The U.S. Court of Appeals for the Tenth Circuit on Tuesday ruled that a juvenile’s 112-year sentence was constitutional in light of a U.S. Supreme Court case forbidding life sentences without parole for most youthful offenders.
Atorrus Rainer at age 17 was convicted on multiple counts of attempted first-degree murder and first-degree assault, as well as burglary and robbery. A state district court gave him 224 years in prison. Upon appeal to the Colorado Court of Appeals, the sentence was revised down to 112 years.
After Rainer’s appeal, the U.S. Supreme Court decided in Graham v. Florida that the Constitution prohibits life without possibility of parole for most crimes committed by juveniles. Rainer subsequently argued that his sentence was unconstitutional. A state district court decided that that Supreme Court’s ruling specifically applied to life sentences, not simply long sentences, and that the decision did not apply retroactively.
The Colorado Court of Appeals reversed that ruling, concluding that Rainer required “a meaningful opportunity for release based on demonstrated maturity and rehabilitation.” Finally, the Colorado Supreme Court reversed course yet again, deciding that Rainer’s punishment was constitutional.
Circuit Judge Robert E. Bacharach, writing for the three-judge federal panel, agreed with the state Supreme Court's finding.
“Graham’s holding is limited to offenders convicted of non-homicide offenses,” he wrote. Rainer’s attempted murder conviction, therefore, made him eligible to seek relief. However, the court was not persuaded that Rainer would spend the rest of his life in prison without possibility of rehabilitation.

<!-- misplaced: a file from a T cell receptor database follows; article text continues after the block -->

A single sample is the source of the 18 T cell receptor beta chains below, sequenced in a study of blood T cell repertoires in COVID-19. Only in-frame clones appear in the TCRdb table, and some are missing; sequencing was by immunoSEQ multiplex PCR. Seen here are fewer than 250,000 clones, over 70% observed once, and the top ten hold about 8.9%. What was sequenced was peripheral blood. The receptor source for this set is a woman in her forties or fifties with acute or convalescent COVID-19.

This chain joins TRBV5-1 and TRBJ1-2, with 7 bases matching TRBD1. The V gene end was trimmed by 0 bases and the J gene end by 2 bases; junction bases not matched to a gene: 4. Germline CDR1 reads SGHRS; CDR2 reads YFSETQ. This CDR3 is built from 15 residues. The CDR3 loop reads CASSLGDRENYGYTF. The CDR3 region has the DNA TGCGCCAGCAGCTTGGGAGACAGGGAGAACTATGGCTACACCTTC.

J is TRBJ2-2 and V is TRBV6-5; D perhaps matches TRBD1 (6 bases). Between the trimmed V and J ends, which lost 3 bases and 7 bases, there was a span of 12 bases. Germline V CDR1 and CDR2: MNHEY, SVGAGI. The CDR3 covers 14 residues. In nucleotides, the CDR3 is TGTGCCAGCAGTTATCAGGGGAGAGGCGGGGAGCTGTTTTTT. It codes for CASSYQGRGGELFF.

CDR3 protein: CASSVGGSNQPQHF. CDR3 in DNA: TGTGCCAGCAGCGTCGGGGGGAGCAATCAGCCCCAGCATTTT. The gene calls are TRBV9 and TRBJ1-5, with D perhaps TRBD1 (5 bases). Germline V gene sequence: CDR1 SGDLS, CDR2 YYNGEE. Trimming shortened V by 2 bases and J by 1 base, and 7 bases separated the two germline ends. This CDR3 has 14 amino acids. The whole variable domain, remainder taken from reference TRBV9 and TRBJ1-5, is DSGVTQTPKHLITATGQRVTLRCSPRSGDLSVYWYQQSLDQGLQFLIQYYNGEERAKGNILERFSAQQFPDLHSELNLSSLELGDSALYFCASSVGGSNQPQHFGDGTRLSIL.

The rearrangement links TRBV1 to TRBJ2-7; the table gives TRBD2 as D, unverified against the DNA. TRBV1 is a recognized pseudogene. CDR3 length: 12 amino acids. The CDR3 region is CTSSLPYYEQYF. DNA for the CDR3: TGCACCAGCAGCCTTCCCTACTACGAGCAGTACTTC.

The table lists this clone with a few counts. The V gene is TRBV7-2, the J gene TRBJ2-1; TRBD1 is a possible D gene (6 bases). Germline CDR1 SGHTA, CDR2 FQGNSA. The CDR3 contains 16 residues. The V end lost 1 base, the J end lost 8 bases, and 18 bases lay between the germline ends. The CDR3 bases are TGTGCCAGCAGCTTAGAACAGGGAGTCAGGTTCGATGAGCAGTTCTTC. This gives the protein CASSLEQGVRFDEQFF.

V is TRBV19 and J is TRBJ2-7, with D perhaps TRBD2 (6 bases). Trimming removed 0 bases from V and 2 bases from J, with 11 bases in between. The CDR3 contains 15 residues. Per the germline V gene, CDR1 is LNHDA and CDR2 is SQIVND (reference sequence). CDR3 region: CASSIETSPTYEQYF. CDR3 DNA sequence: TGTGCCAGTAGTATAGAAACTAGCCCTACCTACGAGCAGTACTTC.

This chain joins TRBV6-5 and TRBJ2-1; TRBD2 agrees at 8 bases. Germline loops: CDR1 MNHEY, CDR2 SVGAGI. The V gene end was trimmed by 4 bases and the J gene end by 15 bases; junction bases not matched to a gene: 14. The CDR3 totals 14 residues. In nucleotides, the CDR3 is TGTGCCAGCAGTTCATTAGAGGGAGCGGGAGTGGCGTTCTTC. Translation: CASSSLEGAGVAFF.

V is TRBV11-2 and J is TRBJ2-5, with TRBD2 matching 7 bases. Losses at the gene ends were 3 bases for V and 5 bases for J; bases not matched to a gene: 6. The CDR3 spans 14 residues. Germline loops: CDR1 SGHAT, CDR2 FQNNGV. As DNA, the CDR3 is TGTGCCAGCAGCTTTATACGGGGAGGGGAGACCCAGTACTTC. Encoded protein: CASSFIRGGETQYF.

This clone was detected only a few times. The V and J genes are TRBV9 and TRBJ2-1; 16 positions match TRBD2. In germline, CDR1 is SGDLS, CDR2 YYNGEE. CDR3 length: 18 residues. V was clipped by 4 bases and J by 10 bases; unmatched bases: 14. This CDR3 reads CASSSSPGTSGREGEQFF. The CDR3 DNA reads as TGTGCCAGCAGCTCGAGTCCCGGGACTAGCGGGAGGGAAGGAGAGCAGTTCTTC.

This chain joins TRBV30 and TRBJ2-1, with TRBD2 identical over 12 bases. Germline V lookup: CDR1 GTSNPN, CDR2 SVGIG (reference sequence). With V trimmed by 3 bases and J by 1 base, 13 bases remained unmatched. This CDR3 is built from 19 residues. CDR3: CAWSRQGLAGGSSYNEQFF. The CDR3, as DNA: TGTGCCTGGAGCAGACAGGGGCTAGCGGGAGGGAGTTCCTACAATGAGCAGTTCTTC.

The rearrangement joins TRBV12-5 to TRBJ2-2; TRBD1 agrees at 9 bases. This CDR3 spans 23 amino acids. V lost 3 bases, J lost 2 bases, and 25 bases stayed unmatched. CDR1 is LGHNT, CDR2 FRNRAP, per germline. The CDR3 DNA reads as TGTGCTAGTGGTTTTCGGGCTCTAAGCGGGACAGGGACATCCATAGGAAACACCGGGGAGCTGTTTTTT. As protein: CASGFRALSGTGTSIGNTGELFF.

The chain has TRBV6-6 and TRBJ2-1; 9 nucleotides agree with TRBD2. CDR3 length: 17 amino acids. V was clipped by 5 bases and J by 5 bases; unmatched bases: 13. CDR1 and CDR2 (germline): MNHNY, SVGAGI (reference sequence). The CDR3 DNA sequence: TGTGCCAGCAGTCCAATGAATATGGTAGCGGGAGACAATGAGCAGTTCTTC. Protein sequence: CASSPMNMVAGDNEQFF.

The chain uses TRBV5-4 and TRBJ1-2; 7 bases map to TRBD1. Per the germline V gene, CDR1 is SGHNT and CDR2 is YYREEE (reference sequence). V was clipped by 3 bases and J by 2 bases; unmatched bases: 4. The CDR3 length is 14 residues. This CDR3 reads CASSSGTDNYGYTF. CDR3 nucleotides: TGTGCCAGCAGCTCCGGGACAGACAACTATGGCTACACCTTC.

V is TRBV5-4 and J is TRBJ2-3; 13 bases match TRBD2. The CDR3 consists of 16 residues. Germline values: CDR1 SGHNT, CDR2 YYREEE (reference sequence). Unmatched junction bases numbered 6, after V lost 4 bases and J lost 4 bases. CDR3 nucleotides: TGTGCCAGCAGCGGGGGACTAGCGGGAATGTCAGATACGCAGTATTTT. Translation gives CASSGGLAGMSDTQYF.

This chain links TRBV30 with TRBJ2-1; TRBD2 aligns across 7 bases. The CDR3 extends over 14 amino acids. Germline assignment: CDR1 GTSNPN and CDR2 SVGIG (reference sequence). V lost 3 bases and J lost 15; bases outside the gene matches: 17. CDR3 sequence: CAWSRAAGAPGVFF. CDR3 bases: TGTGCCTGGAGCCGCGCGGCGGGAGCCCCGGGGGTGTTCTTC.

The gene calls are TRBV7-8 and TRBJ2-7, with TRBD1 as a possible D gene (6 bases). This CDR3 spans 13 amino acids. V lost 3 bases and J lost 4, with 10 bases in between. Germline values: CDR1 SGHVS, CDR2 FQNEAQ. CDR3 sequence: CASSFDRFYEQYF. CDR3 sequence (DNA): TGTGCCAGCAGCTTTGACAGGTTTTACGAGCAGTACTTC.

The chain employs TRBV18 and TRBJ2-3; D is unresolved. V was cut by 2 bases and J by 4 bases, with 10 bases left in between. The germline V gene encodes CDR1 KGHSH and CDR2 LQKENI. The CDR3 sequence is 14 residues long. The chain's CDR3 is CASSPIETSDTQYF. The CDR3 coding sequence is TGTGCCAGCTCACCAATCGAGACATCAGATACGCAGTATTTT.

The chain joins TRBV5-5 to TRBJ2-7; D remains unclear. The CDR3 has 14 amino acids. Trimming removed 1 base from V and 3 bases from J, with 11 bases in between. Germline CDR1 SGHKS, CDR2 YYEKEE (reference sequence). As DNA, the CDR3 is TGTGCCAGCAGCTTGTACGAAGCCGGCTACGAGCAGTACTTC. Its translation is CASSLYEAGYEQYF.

Bacharach pointed to Colorado’s Juveniles Convicted as Adults Program, which could result in Rainer’s release as early as age 42. If denied, Rainer could re-apply every three years afterward. Rainer contended that this remedy was inadequate because the governor could choose to deny his parole application. The court, however, felt that there were sufficient limitations on the governor’s discretion and ample opportunity to be accepted into the program.
“A 2019 status report shows that seventeen of the JCAP applications (42%) were approved. Twenty-three (58%) were rejected,” Bacharach wrote. ”The report suggests that the nature of the offense rarely bars participation in JCAP. We thus have little reason to expect rejection of Mr. Rainer’s application for JCAP based on the seriousness of the offense or impact on the victims.”
Although Rainer contended that the state denies 90% of first-time parole applications, Bacharach countered that there was not enough detail to know how juveniles fared.
The case is Atorrus Rainer v. Matthew Hansen, et al.